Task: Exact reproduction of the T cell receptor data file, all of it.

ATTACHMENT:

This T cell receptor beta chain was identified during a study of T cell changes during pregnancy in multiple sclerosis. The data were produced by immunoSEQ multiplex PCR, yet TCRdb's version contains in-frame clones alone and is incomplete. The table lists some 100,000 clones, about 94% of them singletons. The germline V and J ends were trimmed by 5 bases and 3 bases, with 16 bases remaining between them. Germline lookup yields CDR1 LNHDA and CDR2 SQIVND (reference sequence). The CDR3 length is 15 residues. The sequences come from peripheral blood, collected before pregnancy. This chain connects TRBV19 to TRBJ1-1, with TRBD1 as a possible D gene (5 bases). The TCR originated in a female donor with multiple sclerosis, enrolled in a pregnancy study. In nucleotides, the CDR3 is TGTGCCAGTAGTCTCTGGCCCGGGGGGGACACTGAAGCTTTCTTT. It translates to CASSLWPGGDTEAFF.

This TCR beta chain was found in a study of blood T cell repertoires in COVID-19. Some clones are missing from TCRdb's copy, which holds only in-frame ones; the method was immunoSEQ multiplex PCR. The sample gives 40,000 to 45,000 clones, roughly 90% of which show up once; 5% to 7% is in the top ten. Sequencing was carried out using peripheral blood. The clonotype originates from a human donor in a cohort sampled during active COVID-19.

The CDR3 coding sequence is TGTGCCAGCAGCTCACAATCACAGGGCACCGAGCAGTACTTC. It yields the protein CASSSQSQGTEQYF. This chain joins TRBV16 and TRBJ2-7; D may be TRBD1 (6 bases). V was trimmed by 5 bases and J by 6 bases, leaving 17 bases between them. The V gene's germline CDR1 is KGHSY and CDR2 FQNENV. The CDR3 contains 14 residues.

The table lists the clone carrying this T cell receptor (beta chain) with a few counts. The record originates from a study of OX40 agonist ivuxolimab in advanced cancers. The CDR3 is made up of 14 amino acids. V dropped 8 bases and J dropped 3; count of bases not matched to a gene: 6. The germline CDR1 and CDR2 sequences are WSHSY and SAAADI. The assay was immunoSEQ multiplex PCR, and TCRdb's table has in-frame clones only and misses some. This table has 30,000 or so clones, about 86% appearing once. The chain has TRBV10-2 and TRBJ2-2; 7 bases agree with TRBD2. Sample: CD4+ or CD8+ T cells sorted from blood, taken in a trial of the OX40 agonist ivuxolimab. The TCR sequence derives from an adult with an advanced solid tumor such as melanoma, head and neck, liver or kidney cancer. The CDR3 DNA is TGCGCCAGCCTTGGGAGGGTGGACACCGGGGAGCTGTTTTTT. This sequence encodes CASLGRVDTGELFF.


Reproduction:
This T cell receptor beta chain was identified during a study of T cell changes during pregnancy in multiple sclerosis. The data were produced by immunoSEQ multiplex PCR, yet TCRdb's version contains in-frame clones alone and is incomplete. The table lists some 100,000 clones, about 94% of them singletons. The germline V and J ends were trimmed by 5 bases and 3 bases, with 16 bases remaining between them. Germline lookup yields CDR1 LNHDA and CDR2 SQIVND (reference sequence). The CDR3 length is 15 residues. The sequences come from peripheral blood, collected before pregnancy. This chain connects TRBV19 to TRBJ1-1, with TRBD1 as a possible D gene (5 bases). The TCR originated in a female donor with multiple sclerosis, enrolled in a pregnancy study. In nucleotides, the CDR3 is TGTGCCAGTAGTCTCTGGCCCGGGGGGGACACTGAAGCTTTCTTT. It translates to CASSLWPGGDTEAFF.

This TCR beta chain was found in a study of blood T cell repertoires in COVID-19. Some clones are missing from TCRdb's copy, which holds only in-frame ones; the method was immunoSEQ multiplex PCR. The sample gives 40,000 to 45,000 clones, roughly 90% of which show up once; 5% to 7% is in the top ten. Sequencing was carried out using peripheral blood. The clonotype originates from a human donor in a cohort sampled during active COVID-19.

The CDR3 coding sequence is TGTGCCAGCAGCTCACAATCACAGGGCACCGAGCAGTACTTC. It yields the protein CASSSQSQGTEQYF. This chain joins TRBV16 and TRBJ2-7; D may be TRBD1 (6 bases). V was trimmed by 5 bases and J by 6 bases, leaving 17 bases between them. The V gene's germline CDR1 is KGHSY and CDR2 FQNENV. The CDR3 contains 14 residues.

The table lists the clone carrying this T cell receptor (beta chain) with a few counts. The record originates from a study of OX40 agonist ivuxolimab in advanced cancers. The CDR3 is made up of 14 amino acids. V dropped 8 bases and J dropped 3; count of bases not matched to a gene: 6. The germline CDR1 and CDR2 sequences are WSHSY and SAAADI. The assay was immunoSEQ multiplex PCR, and TCRdb's table has in-frame clones only and misses some. This table has 30,000 or so clones, about 86% appearing once. The chain has TRBV10-2 and TRBJ2-2; 7 bases agree with TRBD2. Sample: CD4+ or CD8+ T cells sorted from blood, taken in a trial of the OX40 agonist ivuxolimab. The TCR sequence derives from an adult with an advanced solid tumor such as melanoma, head and neck, liver or kidney cancer. The CDR3 DNA is TGCGCCAGCCTTGGGAGGGTGGACACCGGGGAGCTGTTTTTT. This sequence encodes CASLGRVDTGELFF.